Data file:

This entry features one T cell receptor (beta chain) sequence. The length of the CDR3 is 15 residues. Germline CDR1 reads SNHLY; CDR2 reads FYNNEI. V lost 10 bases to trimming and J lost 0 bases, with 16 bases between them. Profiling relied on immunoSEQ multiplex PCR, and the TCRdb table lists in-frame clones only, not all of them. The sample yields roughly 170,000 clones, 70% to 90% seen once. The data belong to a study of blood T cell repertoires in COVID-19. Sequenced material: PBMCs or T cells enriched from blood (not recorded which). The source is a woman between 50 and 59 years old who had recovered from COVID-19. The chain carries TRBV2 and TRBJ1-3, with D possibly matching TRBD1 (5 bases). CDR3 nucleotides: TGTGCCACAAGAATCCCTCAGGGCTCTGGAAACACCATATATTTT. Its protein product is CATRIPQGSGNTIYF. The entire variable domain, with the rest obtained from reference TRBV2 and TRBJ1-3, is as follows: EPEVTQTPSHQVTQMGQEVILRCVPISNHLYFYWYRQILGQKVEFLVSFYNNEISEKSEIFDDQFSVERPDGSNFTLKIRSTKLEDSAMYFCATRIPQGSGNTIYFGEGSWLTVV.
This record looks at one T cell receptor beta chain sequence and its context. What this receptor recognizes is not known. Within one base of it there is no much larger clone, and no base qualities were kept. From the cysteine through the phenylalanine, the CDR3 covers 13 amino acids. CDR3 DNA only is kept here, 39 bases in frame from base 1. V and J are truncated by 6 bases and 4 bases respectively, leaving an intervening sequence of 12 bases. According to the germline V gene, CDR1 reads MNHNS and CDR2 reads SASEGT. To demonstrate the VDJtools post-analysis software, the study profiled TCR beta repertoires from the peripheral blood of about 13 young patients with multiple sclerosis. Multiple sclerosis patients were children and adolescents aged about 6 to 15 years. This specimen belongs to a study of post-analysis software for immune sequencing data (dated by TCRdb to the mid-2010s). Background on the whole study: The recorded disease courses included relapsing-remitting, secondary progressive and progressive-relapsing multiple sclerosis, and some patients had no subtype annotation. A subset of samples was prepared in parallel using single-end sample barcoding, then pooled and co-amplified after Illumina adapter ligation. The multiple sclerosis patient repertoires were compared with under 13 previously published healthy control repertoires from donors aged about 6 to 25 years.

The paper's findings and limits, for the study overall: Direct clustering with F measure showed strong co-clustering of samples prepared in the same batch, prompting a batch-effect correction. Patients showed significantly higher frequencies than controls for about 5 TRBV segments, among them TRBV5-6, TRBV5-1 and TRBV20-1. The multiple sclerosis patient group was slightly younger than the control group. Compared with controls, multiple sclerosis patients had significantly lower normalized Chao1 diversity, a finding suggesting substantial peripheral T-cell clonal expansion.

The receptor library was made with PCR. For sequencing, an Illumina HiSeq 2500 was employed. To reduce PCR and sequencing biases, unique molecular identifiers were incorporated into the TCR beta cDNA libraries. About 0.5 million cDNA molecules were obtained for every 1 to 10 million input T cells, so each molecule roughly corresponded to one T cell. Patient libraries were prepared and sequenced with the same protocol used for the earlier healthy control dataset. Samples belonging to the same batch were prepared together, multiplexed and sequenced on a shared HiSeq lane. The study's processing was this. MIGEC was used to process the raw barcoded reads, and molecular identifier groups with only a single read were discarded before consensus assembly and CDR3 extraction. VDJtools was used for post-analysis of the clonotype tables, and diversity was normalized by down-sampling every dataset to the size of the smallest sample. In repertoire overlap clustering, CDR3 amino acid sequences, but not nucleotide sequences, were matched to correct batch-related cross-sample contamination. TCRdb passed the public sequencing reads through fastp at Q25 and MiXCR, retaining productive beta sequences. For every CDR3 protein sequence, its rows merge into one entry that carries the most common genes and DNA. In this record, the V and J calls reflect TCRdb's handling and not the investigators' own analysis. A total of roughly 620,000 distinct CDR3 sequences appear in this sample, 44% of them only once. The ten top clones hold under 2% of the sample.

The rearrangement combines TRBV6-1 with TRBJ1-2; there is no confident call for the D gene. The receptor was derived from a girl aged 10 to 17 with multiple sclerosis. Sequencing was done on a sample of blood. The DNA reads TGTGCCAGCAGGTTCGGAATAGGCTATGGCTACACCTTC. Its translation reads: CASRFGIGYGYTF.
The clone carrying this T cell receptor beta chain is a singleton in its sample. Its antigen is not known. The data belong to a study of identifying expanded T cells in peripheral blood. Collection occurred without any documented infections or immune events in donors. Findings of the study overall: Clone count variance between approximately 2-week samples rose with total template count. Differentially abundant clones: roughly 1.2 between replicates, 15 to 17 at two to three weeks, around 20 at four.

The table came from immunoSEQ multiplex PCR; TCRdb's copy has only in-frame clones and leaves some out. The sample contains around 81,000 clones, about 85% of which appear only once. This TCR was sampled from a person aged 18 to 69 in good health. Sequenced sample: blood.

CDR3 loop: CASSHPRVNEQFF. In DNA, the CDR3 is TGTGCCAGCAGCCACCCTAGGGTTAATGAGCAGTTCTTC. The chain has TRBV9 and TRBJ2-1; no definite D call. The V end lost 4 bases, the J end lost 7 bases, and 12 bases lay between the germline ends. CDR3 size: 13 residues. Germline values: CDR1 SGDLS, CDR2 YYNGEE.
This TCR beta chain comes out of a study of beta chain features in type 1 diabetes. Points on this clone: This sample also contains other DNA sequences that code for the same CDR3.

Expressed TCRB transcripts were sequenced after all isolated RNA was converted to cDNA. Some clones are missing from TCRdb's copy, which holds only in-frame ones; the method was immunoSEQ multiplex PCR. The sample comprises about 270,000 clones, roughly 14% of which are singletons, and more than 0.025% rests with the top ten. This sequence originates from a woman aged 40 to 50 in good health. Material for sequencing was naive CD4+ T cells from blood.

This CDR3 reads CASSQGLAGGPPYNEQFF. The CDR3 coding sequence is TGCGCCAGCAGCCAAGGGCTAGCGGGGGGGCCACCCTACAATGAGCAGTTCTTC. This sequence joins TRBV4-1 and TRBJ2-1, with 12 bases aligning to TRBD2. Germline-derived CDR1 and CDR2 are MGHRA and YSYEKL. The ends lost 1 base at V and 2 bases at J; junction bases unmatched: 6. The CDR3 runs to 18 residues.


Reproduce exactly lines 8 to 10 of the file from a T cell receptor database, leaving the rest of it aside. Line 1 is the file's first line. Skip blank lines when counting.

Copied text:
CDR3 loop: CASSHPRVNEQFF. In DNA, the CDR3 is TGTGCCAGCAGCCACCCTAGGGTTAATGAGCAGTTCTTC. The chain has TRBV9 and TRBJ2-1; no definite D call. The V end lost 4 bases, the J end lost 7 bases, and 12 bases lay between the germline ends. CDR3 size: 13 residues. Germline values: CDR1 SGDLS, CDR2 YYNGEE.
This TCR beta chain comes out of a study of beta chain features in type 1 diabetes. Points on this clone: This sample also contains other DNA sequences that code for the same CDR3.

Expressed TCRB transcripts were sequenced after all isolated RNA was converted to cDNA. Some clones are missing from TCRdb's copy, which holds only in-frame ones; the method was immunoSEQ multiplex PCR. The sample comprises about 270,000 clones, roughly 14% of which are singletons, and more than 0.025% rests with the top ten. This sequence originates from a woman aged 40 to 50 in good health. Material for sequencing was naive CD4+ T cells from blood.